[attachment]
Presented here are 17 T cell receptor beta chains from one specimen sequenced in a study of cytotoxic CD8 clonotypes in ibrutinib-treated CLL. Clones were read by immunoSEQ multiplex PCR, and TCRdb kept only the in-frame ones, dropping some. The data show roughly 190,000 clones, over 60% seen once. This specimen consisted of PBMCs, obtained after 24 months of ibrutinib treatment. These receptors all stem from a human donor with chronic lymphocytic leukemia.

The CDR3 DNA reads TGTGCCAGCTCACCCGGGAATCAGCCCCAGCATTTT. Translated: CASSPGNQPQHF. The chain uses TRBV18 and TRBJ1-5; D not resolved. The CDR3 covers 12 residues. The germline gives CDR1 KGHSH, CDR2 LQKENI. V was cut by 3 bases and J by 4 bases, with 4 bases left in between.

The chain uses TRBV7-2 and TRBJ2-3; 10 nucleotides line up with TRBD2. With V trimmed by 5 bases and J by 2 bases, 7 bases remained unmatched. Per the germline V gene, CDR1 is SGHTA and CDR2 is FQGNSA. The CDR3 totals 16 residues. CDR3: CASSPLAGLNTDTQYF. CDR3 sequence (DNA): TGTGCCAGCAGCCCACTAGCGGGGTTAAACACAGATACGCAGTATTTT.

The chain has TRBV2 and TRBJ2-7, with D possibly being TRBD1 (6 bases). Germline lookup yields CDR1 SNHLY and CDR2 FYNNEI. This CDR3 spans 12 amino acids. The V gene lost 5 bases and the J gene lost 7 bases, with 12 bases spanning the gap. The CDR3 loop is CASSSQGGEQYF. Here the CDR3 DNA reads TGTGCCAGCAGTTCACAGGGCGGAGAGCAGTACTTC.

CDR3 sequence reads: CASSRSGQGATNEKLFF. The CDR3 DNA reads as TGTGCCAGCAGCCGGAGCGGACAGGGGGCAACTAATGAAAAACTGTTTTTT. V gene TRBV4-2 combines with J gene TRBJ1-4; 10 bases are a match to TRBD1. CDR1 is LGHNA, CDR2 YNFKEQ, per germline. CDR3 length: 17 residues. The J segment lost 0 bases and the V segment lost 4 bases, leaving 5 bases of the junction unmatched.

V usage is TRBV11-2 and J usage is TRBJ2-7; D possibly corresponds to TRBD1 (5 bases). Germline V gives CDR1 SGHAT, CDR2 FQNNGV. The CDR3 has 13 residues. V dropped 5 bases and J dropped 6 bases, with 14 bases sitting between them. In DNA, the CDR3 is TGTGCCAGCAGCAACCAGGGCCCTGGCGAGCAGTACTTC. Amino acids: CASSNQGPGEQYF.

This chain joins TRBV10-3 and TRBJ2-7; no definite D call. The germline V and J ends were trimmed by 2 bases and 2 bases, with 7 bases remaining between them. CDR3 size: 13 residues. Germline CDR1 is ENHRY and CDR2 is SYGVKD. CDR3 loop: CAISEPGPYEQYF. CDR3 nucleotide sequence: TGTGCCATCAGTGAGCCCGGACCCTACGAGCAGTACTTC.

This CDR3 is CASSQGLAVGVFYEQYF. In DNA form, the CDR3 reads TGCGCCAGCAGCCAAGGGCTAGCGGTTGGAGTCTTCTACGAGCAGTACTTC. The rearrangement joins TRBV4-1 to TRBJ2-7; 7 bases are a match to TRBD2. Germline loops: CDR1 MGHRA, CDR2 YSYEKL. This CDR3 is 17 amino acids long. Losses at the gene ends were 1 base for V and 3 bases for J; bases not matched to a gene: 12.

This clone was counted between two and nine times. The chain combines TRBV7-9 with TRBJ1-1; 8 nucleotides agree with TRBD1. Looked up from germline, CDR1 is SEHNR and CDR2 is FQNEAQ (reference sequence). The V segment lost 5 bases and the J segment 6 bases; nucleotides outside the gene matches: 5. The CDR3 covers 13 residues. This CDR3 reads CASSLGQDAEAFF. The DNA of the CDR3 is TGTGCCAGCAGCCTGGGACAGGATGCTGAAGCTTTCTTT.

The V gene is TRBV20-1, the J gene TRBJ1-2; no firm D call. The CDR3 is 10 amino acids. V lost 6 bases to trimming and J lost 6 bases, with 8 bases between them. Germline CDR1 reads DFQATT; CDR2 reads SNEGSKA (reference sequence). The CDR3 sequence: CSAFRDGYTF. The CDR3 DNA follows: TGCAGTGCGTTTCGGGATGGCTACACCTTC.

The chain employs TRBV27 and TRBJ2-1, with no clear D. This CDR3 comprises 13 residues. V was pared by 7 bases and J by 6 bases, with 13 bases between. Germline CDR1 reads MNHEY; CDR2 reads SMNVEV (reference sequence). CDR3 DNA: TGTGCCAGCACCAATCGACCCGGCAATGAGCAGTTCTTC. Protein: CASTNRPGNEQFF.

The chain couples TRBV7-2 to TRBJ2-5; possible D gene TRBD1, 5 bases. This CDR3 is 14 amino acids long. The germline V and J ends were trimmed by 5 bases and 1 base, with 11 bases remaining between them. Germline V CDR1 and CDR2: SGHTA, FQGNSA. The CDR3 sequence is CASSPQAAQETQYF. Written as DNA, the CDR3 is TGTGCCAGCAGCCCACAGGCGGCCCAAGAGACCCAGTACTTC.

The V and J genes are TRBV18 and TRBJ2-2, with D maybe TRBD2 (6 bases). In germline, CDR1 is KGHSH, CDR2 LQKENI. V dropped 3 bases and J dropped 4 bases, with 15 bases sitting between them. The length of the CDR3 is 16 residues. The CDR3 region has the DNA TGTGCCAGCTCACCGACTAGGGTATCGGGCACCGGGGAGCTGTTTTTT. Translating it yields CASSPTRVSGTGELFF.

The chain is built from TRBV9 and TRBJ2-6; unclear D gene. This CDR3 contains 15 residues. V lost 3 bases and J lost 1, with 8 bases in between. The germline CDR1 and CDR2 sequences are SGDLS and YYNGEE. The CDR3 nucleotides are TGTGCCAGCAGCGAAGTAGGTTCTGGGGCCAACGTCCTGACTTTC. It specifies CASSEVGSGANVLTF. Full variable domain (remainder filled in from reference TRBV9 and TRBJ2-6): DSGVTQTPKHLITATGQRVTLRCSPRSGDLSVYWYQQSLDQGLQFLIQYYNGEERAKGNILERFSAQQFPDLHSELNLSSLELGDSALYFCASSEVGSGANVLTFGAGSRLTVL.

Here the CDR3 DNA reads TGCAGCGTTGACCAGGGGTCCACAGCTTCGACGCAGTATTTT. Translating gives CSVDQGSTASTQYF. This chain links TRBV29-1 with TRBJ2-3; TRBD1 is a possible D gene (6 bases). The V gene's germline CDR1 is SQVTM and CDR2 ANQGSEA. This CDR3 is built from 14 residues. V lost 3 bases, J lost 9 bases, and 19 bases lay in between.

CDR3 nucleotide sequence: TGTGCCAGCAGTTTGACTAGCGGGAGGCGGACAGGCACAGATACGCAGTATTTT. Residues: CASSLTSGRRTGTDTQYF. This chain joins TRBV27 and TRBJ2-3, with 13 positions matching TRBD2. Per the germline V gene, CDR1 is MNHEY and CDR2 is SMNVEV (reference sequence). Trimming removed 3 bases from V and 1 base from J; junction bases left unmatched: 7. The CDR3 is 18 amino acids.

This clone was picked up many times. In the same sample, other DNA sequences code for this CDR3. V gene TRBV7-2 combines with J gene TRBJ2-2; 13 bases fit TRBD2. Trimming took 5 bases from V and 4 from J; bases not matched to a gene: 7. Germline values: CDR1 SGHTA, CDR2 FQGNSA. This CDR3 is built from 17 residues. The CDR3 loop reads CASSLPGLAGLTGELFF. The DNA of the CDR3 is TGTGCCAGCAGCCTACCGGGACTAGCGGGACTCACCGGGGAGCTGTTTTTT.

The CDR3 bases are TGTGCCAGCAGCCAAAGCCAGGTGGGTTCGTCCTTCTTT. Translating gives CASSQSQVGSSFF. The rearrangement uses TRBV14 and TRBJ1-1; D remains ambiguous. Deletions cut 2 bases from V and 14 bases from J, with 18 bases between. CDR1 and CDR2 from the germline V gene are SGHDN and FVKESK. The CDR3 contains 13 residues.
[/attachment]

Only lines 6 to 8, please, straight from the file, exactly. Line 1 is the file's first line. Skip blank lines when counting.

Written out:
V usage is TRBV11-2 and J usage is TRBJ2-7; D possibly corresponds to TRBD1 (5 bases). Germline V gives CDR1 SGHAT, CDR2 FQNNGV. The CDR3 has 13 residues. V dropped 5 bases and J dropped 6 bases, with 14 bases sitting between them. In DNA, the CDR3 is TGTGCCAGCAGCAACCAGGGCCCTGGCGAGCAGTACTTC. Amino acids: CASSNQGPGEQYF.

This chain joins TRBV10-3 and TRBJ2-7; no definite D call. The germline V and J ends were trimmed by 2 bases and 2 bases, with 7 bases remaining between them. CDR3 size: 13 residues. Germline CDR1 is ENHRY and CDR2 is SYGVKD. CDR3 loop: CAISEPGPYEQYF. CDR3 nucleotide sequence: TGTGCCATCAGTGAGCCCGGACCCTACGAGCAGTACTTC.

This CDR3 is CASSQGLAVGVFYEQYF. In DNA form, the CDR3 reads TGCGCCAGCAGCCAAGGGCTAGCGGTTGGAGTCTTCTACGAGCAGTACTTC. The rearrangement joins TRBV4-1 to TRBJ2-7; 7 bases are a match to TRBD2. Germline loops: CDR1 MGHRA, CDR2 YSYEKL. This CDR3 is 17 amino acids long. Losses at the gene ends were 1 base for V and 3 bases for J; bases not matched to a gene: 12.